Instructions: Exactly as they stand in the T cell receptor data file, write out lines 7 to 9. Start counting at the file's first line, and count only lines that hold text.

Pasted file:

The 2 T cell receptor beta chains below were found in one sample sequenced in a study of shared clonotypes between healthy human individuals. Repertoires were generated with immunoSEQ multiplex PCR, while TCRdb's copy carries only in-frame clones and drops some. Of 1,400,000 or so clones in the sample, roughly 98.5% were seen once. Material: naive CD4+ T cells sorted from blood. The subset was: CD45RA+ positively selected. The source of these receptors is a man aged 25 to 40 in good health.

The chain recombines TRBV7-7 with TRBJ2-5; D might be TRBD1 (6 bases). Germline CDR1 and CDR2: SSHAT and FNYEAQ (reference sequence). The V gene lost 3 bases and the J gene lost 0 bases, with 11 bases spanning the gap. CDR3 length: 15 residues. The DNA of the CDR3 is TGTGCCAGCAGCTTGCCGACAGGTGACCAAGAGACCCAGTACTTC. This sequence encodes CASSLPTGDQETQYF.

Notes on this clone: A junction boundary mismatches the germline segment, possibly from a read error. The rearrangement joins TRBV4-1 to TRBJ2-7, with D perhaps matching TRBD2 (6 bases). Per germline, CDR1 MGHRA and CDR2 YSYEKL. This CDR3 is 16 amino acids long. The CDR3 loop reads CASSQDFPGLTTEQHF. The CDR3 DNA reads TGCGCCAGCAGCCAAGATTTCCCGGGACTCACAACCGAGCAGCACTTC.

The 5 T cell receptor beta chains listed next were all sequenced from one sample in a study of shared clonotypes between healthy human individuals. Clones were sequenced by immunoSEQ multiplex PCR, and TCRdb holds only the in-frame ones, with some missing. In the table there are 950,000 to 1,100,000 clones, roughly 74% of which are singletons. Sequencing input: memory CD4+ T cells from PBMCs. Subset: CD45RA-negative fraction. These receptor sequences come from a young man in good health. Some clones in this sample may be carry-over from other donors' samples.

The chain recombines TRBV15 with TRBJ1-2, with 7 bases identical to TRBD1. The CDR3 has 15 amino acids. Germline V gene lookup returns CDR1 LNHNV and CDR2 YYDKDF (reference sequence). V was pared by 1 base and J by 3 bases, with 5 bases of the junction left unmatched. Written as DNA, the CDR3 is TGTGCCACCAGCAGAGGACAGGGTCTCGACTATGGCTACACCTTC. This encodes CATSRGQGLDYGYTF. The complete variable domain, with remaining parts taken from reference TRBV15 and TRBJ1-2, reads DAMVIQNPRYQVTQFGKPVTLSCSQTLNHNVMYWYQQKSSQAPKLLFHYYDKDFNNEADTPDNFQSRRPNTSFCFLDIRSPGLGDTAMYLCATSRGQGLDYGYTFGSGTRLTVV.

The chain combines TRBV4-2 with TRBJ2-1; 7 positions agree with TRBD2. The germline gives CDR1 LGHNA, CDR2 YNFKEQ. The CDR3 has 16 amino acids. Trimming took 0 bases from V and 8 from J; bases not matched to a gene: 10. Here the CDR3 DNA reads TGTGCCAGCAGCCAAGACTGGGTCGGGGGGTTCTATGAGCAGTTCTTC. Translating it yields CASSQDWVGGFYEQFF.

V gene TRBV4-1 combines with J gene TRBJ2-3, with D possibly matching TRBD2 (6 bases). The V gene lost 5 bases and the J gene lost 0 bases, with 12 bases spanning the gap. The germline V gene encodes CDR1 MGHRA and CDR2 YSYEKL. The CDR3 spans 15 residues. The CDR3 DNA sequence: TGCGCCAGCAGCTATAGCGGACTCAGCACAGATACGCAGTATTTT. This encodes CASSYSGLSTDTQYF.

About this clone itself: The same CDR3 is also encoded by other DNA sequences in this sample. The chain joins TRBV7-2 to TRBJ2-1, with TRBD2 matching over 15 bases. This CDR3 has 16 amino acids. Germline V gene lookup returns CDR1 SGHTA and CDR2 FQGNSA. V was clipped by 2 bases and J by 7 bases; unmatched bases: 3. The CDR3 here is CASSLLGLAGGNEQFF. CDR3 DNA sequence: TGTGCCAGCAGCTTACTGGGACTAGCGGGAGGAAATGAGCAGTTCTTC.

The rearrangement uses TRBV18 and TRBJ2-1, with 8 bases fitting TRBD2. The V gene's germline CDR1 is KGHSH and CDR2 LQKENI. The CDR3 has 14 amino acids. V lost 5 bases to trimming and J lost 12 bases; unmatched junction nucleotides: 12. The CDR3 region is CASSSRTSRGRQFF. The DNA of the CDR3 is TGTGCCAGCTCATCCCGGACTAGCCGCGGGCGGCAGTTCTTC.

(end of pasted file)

V gene TRBV4-1 combines with J gene TRBJ2-3, with D possibly matching TRBD2 (6 bases). The V gene lost 5 bases and the J gene lost 0 bases, with 12 bases spanning the gap. The germline V gene encodes CDR1 MGHRA and CDR2 YSYEKL. The CDR3 spans 15 residues. The CDR3 DNA sequence: TGCGCCAGCAGCTATAGCGGACTCAGCACAGATACGCAGTATTTT. This encodes CASSYSGLSTDTQYF.

About this clone itself: The same CDR3 is also encoded by other DNA sequences in this sample. The chain joins TRBV7-2 to TRBJ2-1, with TRBD2 matching over 15 bases. This CDR3 has 16 amino acids. Germline V gene lookup returns CDR1 SGHTA and CDR2 FQGNSA. V was clipped by 2 bases and J by 7 bases; unmatched bases: 3. The CDR3 here is CASSLLGLAGGNEQFF. CDR3 DNA sequence: TGTGCCAGCAGCTTACTGGGACTAGCGGGAGGAAATGAGCAGTTCTTC.

The rearrangement uses TRBV18 and TRBJ2-1, with 8 bases fitting TRBD2. The V gene's germline CDR1 is KGHSH and CDR2 LQKENI. The CDR3 has 14 amino acids. V lost 5 bases to trimming and J lost 12 bases; unmatched junction nucleotides: 12. The CDR3 region is CASSSRTSRGRQFF. The DNA of the CDR3 is TGTGCCAGCTCATCCCGGACTAGCCGCGGGCGGCAGTTCTTC.